Start: Bridlington (parking at long stay car park near the train station)
End: Bempton (catch the train back to Bridlington)
Terrain: Cliff top coastal path - muddy in places depending on time of year. Lots of ups and downs
Good for: Bird watching
Refreshments: Plenty of places on the way.
Distance: Roughly 11 miles
You start this walk in Bridlington. From the long stay car park near the station, head to the seaside, past the amusement arcades and funfair rides. This is a quintessential English seaside town, with an air of faded glory and the feeling that just a bit more love, attention and sunshine could restore it into something lovely.
But on the day I did this walk, it was a blustery, overcast April day with a hint of summer on offer. I wanted headspace, so was keen to get away from the people strolling along the beachside promenade. I followed the track that runs alongside the little landtrain, ferrying passengers from Sewerby Hall to the beach. A row of memory benches lines the other side of the path. I couldn't help but imagine that the people in whose memories those benches were left must have been the sociable type as they were packed in one after the other with plenty of seats to be had should you need one at this early stage. Just past Sewerby Hall you pass a cricket club that has got to have the most spectacular setting of all cricket clubs in England. Hit a six and you could well send your ball over the cliff top and onto the beach below.
Leaving the cricket club and crowds behind, I at last had the path to myself. The sea to my right lay grey and brooding under a heavy sky while the chalk cliffs marched onwards to the north. I love the feeling of being alone on a cliff with just the circling seabirds and the occasional sheep for company. The path dipped down to Danes Dyke, a pretty little nature reserve that at one point drops down to the sea. You can access the beach here and be free from the busier Bridlington beaches. Danes Dyke actually runs for 4km across the whole of Flamborough Head and is thought to be some kind of defensive structure from the Dark Ages or Roman period.
Climb up the steps on the other side and make your way towards South Landing of Flamborough Head. As you follow the path, you will start to see the rock formations formed by coastal erosion at Flamborough Head, which is made of sheer chalk cliffs that have gradually had bites taken out of them by the sea. Take your time here and enjoy the waves crashing in and around the rock formations.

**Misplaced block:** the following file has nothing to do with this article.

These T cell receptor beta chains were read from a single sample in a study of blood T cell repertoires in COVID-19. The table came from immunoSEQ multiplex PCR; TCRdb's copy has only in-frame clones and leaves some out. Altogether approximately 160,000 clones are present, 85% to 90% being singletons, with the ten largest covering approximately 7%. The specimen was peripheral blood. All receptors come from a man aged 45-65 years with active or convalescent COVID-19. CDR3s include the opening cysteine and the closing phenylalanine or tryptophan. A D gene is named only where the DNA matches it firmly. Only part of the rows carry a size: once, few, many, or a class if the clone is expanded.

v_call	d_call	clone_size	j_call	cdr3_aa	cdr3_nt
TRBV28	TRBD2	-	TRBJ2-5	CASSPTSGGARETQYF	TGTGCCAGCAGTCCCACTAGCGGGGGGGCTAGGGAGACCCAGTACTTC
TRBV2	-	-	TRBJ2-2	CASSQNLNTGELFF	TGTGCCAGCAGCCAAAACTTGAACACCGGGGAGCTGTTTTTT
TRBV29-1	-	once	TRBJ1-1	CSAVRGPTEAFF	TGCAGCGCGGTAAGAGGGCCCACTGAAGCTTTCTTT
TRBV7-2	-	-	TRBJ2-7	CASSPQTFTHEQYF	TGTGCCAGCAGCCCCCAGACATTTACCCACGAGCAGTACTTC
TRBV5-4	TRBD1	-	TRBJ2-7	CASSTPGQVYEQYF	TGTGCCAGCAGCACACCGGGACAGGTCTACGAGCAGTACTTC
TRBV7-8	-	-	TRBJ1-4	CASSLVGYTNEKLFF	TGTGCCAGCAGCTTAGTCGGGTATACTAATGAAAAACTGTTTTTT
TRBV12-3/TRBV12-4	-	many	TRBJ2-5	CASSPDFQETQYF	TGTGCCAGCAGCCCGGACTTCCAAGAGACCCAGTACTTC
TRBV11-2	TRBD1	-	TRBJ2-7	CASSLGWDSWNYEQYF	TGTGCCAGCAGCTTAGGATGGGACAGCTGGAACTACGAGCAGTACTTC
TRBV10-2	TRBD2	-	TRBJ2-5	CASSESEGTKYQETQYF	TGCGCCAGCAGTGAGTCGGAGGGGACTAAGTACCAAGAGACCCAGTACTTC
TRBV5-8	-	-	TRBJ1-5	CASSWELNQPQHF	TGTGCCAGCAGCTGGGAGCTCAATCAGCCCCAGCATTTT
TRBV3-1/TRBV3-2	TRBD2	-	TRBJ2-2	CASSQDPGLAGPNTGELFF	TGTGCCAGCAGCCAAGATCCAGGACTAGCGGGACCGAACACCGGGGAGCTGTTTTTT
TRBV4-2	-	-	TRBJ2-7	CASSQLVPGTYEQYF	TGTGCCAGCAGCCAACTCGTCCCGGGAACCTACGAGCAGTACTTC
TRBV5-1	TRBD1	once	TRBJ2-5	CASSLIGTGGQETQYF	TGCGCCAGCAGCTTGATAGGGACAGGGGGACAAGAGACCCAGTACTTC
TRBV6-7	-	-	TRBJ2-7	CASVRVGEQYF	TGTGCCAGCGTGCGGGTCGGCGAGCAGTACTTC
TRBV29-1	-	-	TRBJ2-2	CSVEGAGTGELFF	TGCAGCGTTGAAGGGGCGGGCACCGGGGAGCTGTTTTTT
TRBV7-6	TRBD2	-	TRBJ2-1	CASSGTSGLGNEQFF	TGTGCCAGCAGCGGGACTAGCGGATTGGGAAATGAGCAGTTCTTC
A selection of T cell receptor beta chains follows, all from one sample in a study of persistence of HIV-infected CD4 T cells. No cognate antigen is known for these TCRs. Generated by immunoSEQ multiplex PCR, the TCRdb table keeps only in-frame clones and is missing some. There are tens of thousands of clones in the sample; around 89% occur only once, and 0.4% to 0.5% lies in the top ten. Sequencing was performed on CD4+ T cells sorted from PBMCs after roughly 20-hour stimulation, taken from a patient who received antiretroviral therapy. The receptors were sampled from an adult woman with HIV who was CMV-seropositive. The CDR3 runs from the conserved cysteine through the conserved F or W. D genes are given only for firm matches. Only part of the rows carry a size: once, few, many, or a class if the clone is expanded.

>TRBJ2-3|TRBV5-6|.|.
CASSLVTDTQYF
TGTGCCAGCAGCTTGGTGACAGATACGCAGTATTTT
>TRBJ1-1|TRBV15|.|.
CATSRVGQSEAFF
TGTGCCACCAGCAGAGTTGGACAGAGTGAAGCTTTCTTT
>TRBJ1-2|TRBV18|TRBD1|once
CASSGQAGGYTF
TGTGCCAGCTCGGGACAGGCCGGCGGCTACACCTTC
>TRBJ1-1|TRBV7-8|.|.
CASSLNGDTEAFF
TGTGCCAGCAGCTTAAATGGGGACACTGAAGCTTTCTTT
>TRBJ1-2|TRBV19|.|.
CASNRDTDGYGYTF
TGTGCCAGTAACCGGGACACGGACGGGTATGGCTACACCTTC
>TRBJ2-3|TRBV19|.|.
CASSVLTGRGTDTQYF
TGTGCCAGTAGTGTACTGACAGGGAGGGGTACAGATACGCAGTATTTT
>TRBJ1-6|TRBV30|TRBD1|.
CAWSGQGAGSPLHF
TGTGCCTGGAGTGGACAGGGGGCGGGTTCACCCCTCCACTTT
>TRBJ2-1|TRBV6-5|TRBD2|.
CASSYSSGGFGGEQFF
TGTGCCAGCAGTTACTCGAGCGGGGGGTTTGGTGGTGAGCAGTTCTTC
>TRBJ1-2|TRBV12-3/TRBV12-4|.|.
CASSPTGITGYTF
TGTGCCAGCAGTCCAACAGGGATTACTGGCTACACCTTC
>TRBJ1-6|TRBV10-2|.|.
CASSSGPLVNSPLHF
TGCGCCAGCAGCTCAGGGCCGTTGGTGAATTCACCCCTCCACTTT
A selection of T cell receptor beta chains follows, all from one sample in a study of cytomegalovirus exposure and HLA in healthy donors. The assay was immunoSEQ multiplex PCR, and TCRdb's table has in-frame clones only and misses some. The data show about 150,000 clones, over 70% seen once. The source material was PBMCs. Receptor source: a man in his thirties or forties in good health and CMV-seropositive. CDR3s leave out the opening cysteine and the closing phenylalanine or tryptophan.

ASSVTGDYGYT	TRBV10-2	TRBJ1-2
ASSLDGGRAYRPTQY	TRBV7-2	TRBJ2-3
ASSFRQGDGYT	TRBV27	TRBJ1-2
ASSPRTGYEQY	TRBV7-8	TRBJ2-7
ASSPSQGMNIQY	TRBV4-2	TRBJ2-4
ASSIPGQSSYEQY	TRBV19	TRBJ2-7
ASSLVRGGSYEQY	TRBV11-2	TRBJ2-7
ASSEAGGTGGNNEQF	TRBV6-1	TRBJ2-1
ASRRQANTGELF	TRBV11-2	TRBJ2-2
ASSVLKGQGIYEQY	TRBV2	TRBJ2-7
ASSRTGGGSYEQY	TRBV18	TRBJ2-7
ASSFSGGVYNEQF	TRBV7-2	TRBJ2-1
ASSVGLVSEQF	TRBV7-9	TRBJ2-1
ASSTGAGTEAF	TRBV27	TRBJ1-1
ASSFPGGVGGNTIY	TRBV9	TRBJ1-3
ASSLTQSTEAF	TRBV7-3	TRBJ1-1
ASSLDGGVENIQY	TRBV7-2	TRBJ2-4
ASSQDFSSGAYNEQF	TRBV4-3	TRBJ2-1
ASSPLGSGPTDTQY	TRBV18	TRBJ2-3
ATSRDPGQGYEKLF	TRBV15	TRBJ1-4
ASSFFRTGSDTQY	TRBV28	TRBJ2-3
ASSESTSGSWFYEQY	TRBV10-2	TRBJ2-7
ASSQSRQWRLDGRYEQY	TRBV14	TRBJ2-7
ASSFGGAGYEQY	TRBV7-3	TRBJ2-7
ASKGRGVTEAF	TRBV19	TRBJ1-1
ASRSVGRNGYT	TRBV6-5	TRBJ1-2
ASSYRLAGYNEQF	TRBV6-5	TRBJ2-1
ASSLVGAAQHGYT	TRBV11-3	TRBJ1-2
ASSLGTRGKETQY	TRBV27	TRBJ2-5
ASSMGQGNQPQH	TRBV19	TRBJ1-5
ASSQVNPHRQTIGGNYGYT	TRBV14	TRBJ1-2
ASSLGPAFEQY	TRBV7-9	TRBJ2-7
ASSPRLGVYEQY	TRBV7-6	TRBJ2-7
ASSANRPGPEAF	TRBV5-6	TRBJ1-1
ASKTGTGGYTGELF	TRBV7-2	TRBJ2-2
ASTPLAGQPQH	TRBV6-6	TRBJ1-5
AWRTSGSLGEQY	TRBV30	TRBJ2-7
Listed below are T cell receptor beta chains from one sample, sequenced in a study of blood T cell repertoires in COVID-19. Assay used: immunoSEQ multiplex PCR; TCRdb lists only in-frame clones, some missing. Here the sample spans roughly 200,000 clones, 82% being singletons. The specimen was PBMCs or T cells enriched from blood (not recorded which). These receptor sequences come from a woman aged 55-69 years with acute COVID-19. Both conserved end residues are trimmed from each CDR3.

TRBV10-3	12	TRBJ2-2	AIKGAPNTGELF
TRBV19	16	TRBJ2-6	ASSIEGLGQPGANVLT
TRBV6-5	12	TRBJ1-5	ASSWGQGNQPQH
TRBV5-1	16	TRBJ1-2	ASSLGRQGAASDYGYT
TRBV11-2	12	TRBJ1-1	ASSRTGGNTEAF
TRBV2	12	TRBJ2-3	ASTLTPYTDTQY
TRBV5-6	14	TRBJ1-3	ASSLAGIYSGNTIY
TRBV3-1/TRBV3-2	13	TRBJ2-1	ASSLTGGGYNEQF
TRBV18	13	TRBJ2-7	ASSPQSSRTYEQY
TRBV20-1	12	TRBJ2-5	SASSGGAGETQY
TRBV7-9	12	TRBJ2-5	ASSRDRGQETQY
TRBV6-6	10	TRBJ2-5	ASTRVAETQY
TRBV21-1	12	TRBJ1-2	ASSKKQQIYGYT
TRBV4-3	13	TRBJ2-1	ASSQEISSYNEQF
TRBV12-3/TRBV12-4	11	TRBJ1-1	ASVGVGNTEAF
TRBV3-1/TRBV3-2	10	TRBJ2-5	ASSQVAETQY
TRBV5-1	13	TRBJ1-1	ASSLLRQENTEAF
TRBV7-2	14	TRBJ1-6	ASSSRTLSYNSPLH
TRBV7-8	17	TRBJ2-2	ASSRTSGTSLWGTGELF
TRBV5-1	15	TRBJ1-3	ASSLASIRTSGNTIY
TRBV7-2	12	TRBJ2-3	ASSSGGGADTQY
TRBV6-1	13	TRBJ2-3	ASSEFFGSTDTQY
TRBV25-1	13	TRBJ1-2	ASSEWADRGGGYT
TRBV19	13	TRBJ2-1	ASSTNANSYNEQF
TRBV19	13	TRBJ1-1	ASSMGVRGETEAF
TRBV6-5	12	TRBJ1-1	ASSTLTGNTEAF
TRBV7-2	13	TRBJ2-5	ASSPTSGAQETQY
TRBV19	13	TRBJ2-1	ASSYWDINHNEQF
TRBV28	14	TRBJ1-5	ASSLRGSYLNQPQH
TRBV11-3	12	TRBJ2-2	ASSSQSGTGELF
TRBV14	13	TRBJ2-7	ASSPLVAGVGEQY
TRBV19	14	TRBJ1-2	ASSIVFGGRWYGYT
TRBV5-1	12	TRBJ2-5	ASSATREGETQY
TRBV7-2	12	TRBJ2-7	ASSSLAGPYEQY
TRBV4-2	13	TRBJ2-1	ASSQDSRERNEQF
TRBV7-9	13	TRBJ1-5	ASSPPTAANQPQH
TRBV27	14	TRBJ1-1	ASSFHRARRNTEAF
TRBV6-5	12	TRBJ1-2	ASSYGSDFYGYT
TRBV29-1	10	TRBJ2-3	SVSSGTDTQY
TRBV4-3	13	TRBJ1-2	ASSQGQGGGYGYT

Head up past the Flamborough head lighthouse. If you need refreshments, there is a cafe near the carpark too. Keep following the path until you reach the north landing, where once again you can get refreshments and a public toilet and not far beyond that, is Thornwick Bay, where you can access the beach depending on the tide. There are old smugglers caves and the famed Thornick Nab (a rock arch) to be explored if the tide is out. And yet another cafe is on offer if you want a nice cup of tea.
Ignoring the busy holiday park to your left, keep following the path, looking out and back over the rock formations. Depending on the time of year, keep your eyes peeled for seabirds. All along this stretch of coast, the RSPB has built little bird watching landings from which to view Puffins, Gannets, Kittwakes, Guillemots, Herring Gulls, Razorbills and Shags. I passed a young chap who was packing up a long range lens camera. I asked him what he'd been doing. He explained that he was counting puffins for the RSPB. Apparently they have just two days in which the puffins sit on the sea, feeding, before they head off to lay their eggs. So time is of the essence. I noticed many more people all doing the same as I walked along the path. I did wonder how on earth they count a bunch of tiny black dots bobbing about on the sea!
I took plenty of time looking at the birds from the various platforms before heading inland. There is a RSPB centre at Bempton with another cafe (seriously, no need to take a lunch with you for this walk). I then walked the mile from there into the middle of Bempton to catch the train back to Bridlington.
A lovely walk with plenty of wildlife, geology and beaches.
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